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Game-Theoretic Models of Oligopoly: A Review and an Extension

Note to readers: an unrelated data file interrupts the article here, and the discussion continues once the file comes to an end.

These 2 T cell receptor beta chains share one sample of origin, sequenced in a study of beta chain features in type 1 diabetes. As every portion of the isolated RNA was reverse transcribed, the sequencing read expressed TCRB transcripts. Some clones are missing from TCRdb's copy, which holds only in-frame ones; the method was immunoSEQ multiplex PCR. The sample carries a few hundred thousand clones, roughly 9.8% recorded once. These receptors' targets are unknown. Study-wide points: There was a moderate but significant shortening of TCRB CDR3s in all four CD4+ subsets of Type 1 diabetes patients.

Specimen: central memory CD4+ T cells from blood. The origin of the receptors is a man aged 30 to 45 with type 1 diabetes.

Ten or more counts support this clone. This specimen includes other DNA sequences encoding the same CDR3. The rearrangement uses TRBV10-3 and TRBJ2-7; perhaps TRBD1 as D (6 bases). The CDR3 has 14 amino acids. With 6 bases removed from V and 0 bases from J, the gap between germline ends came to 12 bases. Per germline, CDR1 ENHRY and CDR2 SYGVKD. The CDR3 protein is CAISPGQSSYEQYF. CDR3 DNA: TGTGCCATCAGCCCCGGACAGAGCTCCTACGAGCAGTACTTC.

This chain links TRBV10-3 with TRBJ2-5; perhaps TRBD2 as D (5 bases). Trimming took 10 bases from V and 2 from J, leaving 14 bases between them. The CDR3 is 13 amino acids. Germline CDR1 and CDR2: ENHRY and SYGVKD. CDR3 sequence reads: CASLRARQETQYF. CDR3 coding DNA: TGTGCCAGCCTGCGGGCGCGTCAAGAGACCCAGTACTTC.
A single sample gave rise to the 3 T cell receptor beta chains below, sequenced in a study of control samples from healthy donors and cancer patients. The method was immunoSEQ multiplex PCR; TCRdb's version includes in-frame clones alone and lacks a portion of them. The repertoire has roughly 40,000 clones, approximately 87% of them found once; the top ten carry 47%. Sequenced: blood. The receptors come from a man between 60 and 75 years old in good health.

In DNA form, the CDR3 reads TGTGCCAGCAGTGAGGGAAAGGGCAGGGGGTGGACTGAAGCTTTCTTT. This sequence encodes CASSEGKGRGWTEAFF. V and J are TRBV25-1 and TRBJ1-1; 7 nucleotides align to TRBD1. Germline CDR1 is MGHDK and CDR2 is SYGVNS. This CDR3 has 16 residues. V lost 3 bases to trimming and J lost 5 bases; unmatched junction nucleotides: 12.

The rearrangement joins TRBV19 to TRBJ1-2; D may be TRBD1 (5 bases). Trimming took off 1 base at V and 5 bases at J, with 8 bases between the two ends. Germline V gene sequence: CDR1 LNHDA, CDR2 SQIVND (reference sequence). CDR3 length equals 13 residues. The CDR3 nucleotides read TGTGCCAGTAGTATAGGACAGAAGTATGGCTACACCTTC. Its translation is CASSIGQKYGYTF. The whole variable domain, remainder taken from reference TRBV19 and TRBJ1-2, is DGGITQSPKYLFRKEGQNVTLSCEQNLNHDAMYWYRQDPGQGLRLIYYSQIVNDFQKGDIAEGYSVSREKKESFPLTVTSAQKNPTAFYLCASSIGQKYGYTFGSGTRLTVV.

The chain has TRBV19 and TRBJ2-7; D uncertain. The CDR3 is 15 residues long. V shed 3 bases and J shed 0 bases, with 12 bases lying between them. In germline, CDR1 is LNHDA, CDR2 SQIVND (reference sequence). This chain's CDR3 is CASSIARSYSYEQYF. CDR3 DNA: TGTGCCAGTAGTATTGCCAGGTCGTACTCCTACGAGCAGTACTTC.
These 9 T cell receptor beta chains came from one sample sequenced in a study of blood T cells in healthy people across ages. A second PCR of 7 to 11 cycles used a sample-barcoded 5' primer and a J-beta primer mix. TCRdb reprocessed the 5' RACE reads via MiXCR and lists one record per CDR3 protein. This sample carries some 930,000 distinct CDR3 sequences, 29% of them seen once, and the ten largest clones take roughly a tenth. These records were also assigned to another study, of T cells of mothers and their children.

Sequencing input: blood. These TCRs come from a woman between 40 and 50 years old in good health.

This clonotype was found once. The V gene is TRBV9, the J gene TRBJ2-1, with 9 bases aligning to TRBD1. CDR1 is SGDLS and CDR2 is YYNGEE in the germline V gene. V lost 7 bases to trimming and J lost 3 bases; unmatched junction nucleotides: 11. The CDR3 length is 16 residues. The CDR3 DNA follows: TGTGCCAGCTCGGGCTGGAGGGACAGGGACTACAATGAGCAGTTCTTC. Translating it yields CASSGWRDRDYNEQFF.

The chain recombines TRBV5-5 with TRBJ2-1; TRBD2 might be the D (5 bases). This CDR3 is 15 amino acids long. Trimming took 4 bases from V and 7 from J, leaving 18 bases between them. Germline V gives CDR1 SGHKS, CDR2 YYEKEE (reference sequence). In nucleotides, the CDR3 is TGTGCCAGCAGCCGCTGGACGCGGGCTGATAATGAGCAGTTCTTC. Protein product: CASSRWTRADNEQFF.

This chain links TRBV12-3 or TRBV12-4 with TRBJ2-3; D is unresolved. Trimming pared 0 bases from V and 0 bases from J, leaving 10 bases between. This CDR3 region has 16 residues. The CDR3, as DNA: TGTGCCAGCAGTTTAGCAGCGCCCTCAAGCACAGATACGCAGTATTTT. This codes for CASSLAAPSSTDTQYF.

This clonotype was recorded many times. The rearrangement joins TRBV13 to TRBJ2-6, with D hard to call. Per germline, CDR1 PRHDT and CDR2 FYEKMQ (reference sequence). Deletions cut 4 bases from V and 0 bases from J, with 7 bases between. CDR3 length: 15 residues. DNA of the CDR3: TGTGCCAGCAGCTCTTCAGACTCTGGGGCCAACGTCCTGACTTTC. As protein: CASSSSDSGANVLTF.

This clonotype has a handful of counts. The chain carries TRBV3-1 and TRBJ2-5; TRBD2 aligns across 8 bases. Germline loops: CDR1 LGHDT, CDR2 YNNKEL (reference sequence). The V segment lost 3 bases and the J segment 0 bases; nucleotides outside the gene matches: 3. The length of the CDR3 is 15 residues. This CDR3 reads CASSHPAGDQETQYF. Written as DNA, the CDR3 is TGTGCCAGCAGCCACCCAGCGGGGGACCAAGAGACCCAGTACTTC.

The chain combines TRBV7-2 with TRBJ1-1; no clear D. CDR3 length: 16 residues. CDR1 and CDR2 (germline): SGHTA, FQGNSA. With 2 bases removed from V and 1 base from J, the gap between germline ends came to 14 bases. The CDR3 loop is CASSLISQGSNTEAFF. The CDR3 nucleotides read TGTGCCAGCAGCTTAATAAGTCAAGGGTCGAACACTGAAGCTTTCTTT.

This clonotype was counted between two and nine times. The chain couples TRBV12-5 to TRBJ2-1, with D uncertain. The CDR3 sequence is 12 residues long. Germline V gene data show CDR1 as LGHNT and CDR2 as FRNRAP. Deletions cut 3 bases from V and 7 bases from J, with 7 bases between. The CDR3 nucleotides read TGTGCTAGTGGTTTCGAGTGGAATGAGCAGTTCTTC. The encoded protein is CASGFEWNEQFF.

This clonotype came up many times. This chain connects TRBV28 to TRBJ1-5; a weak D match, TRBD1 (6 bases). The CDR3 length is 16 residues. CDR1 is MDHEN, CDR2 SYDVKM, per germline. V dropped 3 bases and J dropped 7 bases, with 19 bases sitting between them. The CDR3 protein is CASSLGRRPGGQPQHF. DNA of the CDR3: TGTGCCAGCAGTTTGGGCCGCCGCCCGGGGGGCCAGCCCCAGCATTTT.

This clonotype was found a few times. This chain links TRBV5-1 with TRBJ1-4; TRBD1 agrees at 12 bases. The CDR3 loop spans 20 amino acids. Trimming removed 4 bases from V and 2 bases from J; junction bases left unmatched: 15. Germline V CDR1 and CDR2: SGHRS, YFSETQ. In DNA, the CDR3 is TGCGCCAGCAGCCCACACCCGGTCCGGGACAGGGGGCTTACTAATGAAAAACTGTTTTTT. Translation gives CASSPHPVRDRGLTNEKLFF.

H1 Oligopoly Game Theory: An Introduction --- --- H2 What is Oligopoly? H3 Characteristics of Oligopoly H3 Examples of Oligopoly H2 What is Game Theory? H3 Definition and Assumptions of Game Theory H3 Types of Games H3 Applications of Game Theory H2 How Game Theory Applies to Oligopoly H3 Interdependence and Strategic Behavior H3 The Prisoner's Dilemma H3 Nash Equilibrium and Dominant Strategies H3 Collusion and Cartels H2 Advantages and Disadvantages of Game Theory in Oligopoly Analysis H3 Advantages of Game Theory H3 Disadvantages of Game Theory H2 Conclusion H2 FAQs And here is the article I wrote based on the outline: Oligopoly Game Theory: An Introduction Oligopoly is a market structure where a few large firms dominate the industry and compete with each other by setting prices, advertising, innovating, or entering new markets. Game theory is a branch of mathematics that studies how rational agents make strategic decisions in situations where their actions affect and are affected by the actions of others. In this article, we will explore how game theory can be used to analyze the behavior and outcomes of oligopolistic firms, as well as the advantages and disadvantages of this approach. What is Oligopoly? An oligopoly is a market structure where there are only a few sellers (usually less than 10) who produce similar or differentiated products. The products can be homogeneous (such as steel or oil) or heterogeneous (such as cars or smartphones). The firms in an oligopoly have significant market power, meaning they can influence the price and output of the industry. They also face barriers to entry, such as high fixed costs, economies of scale, patents, or government regulations, that prevent new entrants from competing with them. Characteristics of Oligopoly Some of the main characteristics of oligopoly are: - Interdependence: The firms in an oligopoly are interdependent, meaning their decisions depend on and affect the decisions of other firms in the industry. For example, if one firm lowers its price, it will attract more customers from its rivals, who may respond by lowering their prices as well. This will result in a price war that reduces the profits of all firms. On the other hand, if one firm raises its price, it will lose customers to its rivals, who may take advantage of the opportunity to increase their market share. This will result in a loss of revenue for the firm that raised its price. - Strategic behavior: The firms in an oligopoly engage in strategic behavior, meaning they take into account the possible reactions of their rivals when making their decisions. For example, if one firm decides to invest in research and development (R&D) to create a new product, it will consider how its rivals will react to this move. Will they follow suit and invest in R&D as well? Will they try to imitate or copy the new product? Will they launch a counterattack by increasing their advertising or lowering their prices? The firm will weigh the costs and benefits of its decision based on these scenarios. - Non-price competition: The firms in an oligopoly tend to avoid price competition, because it can lead to a destructive price war that erodes their profits. Instead, they resort to non-price competition, such as advertising, branding, product differentiation, innovation, customer service, or loyalty programs. These strategies aim to increase the demand for their products by making them more attractive or distinctive from their rivals' products. For example, Coca-Cola and Pepsi spend millions of dollars on advertising campaigns to create brand awareness and loyalty among consumers. Examples of Oligopoly Some examples of industries that are characterized by oligopoly are: - Automobile industry: The global automobile industry is dominated by a few large firms, such as Toyota, Volkswagen, General Motors, Ford, Honda, and Hyundai. These firms produce differentiated products that vary in design, quality, features, and performance. They compete with each other by investing in R&D, innovation, marketing, and pricing strategies. - Smartphone industry: The global smartphone industry is dominated by a few large firms, such as Apple, Samsung, Huawei, Xiaomi, and Oppo. These firms produce differentiated products that vary in design, quality, features, and performance. They compete with each other by investing in R&D, innovation, marketing, and pricing strategies. - Airline industry: The global airline industry is dominated by a few large firms, such as American Airlines, Delta Air Lines, United Airlines, Southwest Airlines, and Lufthansa. These firms produce homogeneous products that offer similar services and routes. They compete with each other by offering discounts, frequent flyer programs, in-flight entertainment, and customer service. What is Game Theory? Game theory is a branch of mathematics that studies how rational agents make strategic decisions in situations where their actions affect and are affected by the actions of others. A game is any situation where two or more players (or agents) have conflicting or cooperative interests and can choose from a set of possible actions (or strategies) that determine the outcome of the game. The outcome of the game depends not only on the actions of each player, but also on the actions of the other players. The players are assumed to be rational, meaning they act in their own best interest and try to maximize their payoff (or utility) from the game. Definition and Assumptions of Game Theory A game can be defined by four elements: - Players: The players are the agents who participate in the game and make strategic decisions. They can be individuals, firms, countries, or any other entities that have interests and preferences. A game can have two or more players. - Strategies: The strategies are the possible actions that each player can choose from in the game. They can be discrete (such as choosing a price or a quantity) or continuous (such as choosing a level of investment or advertising). A strategy can be pure (such as choosing one action with certainty) or mixed (such as choosing one action with some probability). - Payoffs: The payoffs are the outcomes or rewards that each player receives from the game based on the strategies chosen by all players. They can be monetary (such as profits or losses) or non-monetary (such as utility or satisfaction). A payoff can be positive (such as a gain) or negative (such as a loss). - Information: The information is the knowledge that each player has about the game and the other players. It can be complete (such as knowing all the elements of the game) or incomplete (such as not knowing some elements of the game). It can also be perfect (such as knowing all the actions and payoffs of the other players) or imperfect (such as not knowing some actions and payoffs of the other players). Some of the main assumptions of game theory are: - Rationality: The players are rational, meaning they act in their own best interest and try to maximize their payoff from the game. They also have consistent preferences and beliefs about the game and the other players. - Common knowledge: The players have common knowledge of the game and its elements, meaning they know what they know, they know what the other players know, they know what the other players know that they know, and so on. - Equilibrium: The players reach an equilibrium in the game, meaning they choose strategies that are optimal for them given the strategies chosen by the other players. No player has an incentive to deviate from his or her strategy unilaterally. Types of Games There are many types of games that can be classified based on different criteria, such as: - Number of players: A game can have two players (such as a duopoly) or more than two players (such as an oligopoly). A two-player game can be further divided into a zero-sum game (where one player's gain is another player's loss) or a non-zero-sum game (where both players can gain or lose). - Number of stages: A game can have one stage (where each player chooses his or her strategy once and for all) or multiple stages (where each player chooses his or her strategy sequentially or repeatedly). A one-stage game can be further divided into a simultaneous-move game (where each player chooses his or her strategy without observing the other player's choice) or a sequential-move game (where one player chooses his or her strategy after observing the other player's choice). A multiple-stage game can be further divided into a finite-horizon game (where there is a fixed number of stages) or an infinite-horizon game (where there is no fixed number of stages). - Information structure: A game can have complete information (where each player knows all the elements of the game) or incomplete information (where some elements of the game are unknown to some players). A game can also have perfect information (where each player knows all the actions and payoffs of the other players) or imperfect information (where some actions and payoffs of the other players are unknown to some players). Applications of Game Theory Game theory has many applications in various fields of study, such as: - Economics: Game theory is widely used in economics to study the behavior and outcomes of markets, firms, consumers, regulators, and policymakers. It can help explain how firms compete or cooperate with each other in different market structures, such as monopoly, oligopoly, monopolistic competition, or perfect competition. It can also help analyze how consumers make choices under uncertainty, risk, or bounded rationality. Moreover, it can help design optimal mechanisms or incentives for achieving social welfare, efficiency, or fairness in various contexts, such as auctions, bargaining, voting, public goods provision, or taxation. - Biology: Game theory is widely used in biology to study the evolution and adaptation of organisms, species, populations, or genes. It can help explain how natural selection shapes the traits and behaviors of living beings in response to environmental pressures, such as predation, competition, cooperation, or mating. It can also help model the dynamics and stability of ecological systems, such as food webs, symbiosis, mutualism, or parasitism. Furthermore, it can help understand the emergence and maintenance of social phenomena, such as altruism, kin selection, reciprocity, or group selection. - Psychology: Game theory is widely used in psychology to study the cognitive and emotional processes of human decision making and social interaction. It can help explain how people form beliefs, preferences, expectations, or intentions based on their own and others' information and actions. It can also help predict how people behave strategically or rationally in various situations involving conflict, cooperation, communication, trust, or deception. Additionally, it can help explore how people learn from experience or feedback and how they update their beliefs or strategies over time. - Political science: Game theory is widely used in political science to study the behavior and outcomes of political actors, institutions, systems, or policies. It can help explain how political leaders or parties compete or cooperate with each other in different political regimes, such as democracy, dictatorship, monarchy, or anarchy. It can also help analyze how voters or citizens make choices under uncertainty, ignorance, or manipulation. Moreover, it can help design optimal rules or mechanisms for achieving political goals, such as representation, accountability, legitimacy, or stability in various contexts, such as elections, voting systems, coalitions, bargaining, wars, or international relations. How Game Theory Applies to Oligopoly Game theory is a useful tool for analyzing the behavior and outcomes of oligopolistic firms. It can help model the interdependence and strategic behavior of the firms in different scenarios and identify the possible equilibria and payoffs that may result from their decisions. It can also help evaluate the advantages and disadvantages of being a leader or a follower in the market and the effects of collusion or competition on the industry and society. Interdependence and Strategic Behavior As we have seen, the firms in an oligopoly are interdependent and engage in strategic behavior. They have to consider not only their own costs and benefits, but also those of their rivals when making their decisions. For example, they have to decide how much to produce and what price to charge for their products. If they produce too much or charge too low, they will start a price war that will reduce their profits. If they produce too little or charge too high, they will lose market share to their rivals who may take advantage of the opportunity to increase their sales and profits. One way to model this situation is by using a payoff matrix that shows the payoffs for each firm based on their choices. For example, consider a duopoly (an oligopoly with two firms) that produces a homogeneous product (such as bottled water) and faces a linear demand curve (such as Q = 100 - P). The marginal cost of production for each firm is constant at $10 per unit. The table below shows the payoff matrix for this duopoly: Firm B Low price ($20) High price ($40) --- --- --- Firm A Low price ($20) A: $100 B: $100 A: $150 B: $50 High price ($40) A: $50 B: $150 A: $200 B: $200 The payoff matrix shows the profits for each firm based on their price choices. For example, if both firms choose a low price ($20), they will each earn a profit of $100 (calculated as (20 - 10) x 10). If both firms choose a high price ($40), they will each earn a profit of $200 (calculated as (40 - 10) x 10). If one firm chooses a low price and the other chooses a high price, the low-price firm will earn a profit of $150 (calculated as (20 - 10) x 15) and the high-price firm will earn a profit of $50 (calculated as (40 - 10) x 5). The payoff matrix illustrates the interdependence and strategic behavior of the firms. Each firm has to anticipate what the other firm will do and choose its best response accordingly. For example, if firm A expects firm B to choose a low price, its best response is to choose a low price as well (to avoid losing market share and profits). If firm A expects firm B to choose a high price, its best response is to choose a high price as well (to avoid starting a price war and reducing profits). Similarly, if firm B expects firm A to choose a low price, its best response is to choose a low price as well. If firm B expects firm A to choose a high price, its best response is to choose a high price as well. The Prisoner's Dilemma The payoff matrix above also illustrates a famous game theory concept called the prisoner's dilemma. The prisoner's dilemma is a situation where two players have an incentive to cooperate but also have an incentive to defect and betray each other. As a result, they end up choosing an outcome that is worse for both of them than if they had cooperated. In this case, the prisoner's dilemma occurs because both firms have an incentive to charge a high price and earn a high profit ($200 each), but they also have an incentive to charge a low price and undercut their rival and earn a higher profit ($150 each). However, if both firms charge a low price, they will end up earning a lower profit ($100 each) than if they had charged a high price. Thus, the high price-high price outcome is the cooperative outcome and the low price-low price outcome is the non-cooperative outcome. The prisoner's dilemma shows that the rational and self-interested behavior of the firms leads to a suboptimal outcome for both of them. This is because they fail to take into account the externalities or spillovers of their actions on the other firm. If they could somehow coordinate or communicate with each other and agree to charge a high price, they would both be better off. However, this is not possible or legal in most cases, as we will see in the next section. Nash Equilibrium and Dominant Strategies Another important game theory concept that applies to oligopoly is the Nash equilibrium. A Nash equilibrium is a set of strategies that represents mutual best responses to the other strategies. In other words, if every firm is playing its part of a Nash equilibrium, no firm has an incentive to unilaterally change its strategy. A Nash equilibrium can be found by looking for the strategies that are underlined in the payoff matrix. In this case, there are two Nash equilibria: one where both firms charge a low price and one where both firms charge a high price. These are the only outcomes where neither firm can improve its profit by changing its price, given what the other firm is doing. For example, if both firms charge a low price, neither firm can increase its profit by charging a high price, because it will lose market share and earn only $50. Similarly, if both firms charge a high price, neither firm can increase its profit by charging a low price, because it will start a price war and earn only $150. A Nash equilibrium can also be found by looking for dominant strategies. A dominant strategy is a strategy that is optimal for a firm regardless of what the other firm does. In other words, it is a strategy that always yields the highest payoff for a firm, no matter what the other firm chooses. A dominant strategy can be found by comparing the payoffs for each strategy across the rows or columns of the payoff matrix. Collusion and Cartels As we have seen, the prisoner's dilemma shows that the firms in an oligopoly have an incentive to cooperate and charge a high price, but they also have an incentive to defect and charge a low price. This creates a tension between cooperation and competition among the firms. One way to resolve this tension is by colluding or forming a cartel. Collusion occurs when oligopoly firms make joint decisions and act as if they were a single firm. Collusion requires an agreement, either explicit or implicit, between cooperating firms to restrict output and achieve the monopoly price. This causes the firms to be interdependent, as the profit levels of each firm depend on the firms own decisions and the decisions of all other firms in the industry. This strategic interdependence is the foundation of game theory. A cartel is a group of colluding firms that act as a monopoly. A cartel is formed when firms jointly fix prices and outputs with a view to maximizing total industry profits. A cartel can be either formal or informal. A formal cartel is an organization that has a legal status and a governing body that enforces the agreement among the members. An example of a formal cartel is OPEC (Organization of Petroleum Exporting Countries), which controls the supply and price of oil in the world market. An informal cartel is an arrangement that has no legal status and no governing body that enforces the agreement among the members. An example of an informal cartel is the diamond industry, which is dominated by a few large firms that control the supply and price of diamonds in the world market. The figure below shows how a cartel works in an oligopoly: ![Cartel](https://www.economicsdiscussion.net/wp-content/uploads/2016/03/clip_image0021.jpg) The figure shows the demand curve (D) and the marginal revenue curve (MR) for the industry, as well as the marginal cost curve (MC) for each firm. The cartel acts as a monopoly and sets the output level where MR = MC for the industry, which is Qc units. The cartel then sets the price Pc that corresponds to Qc on the demand curve. The cartel then allocates the output Qc among its members according to some rule, such as equal shares or proportional shares based on capacity or market share. The cartel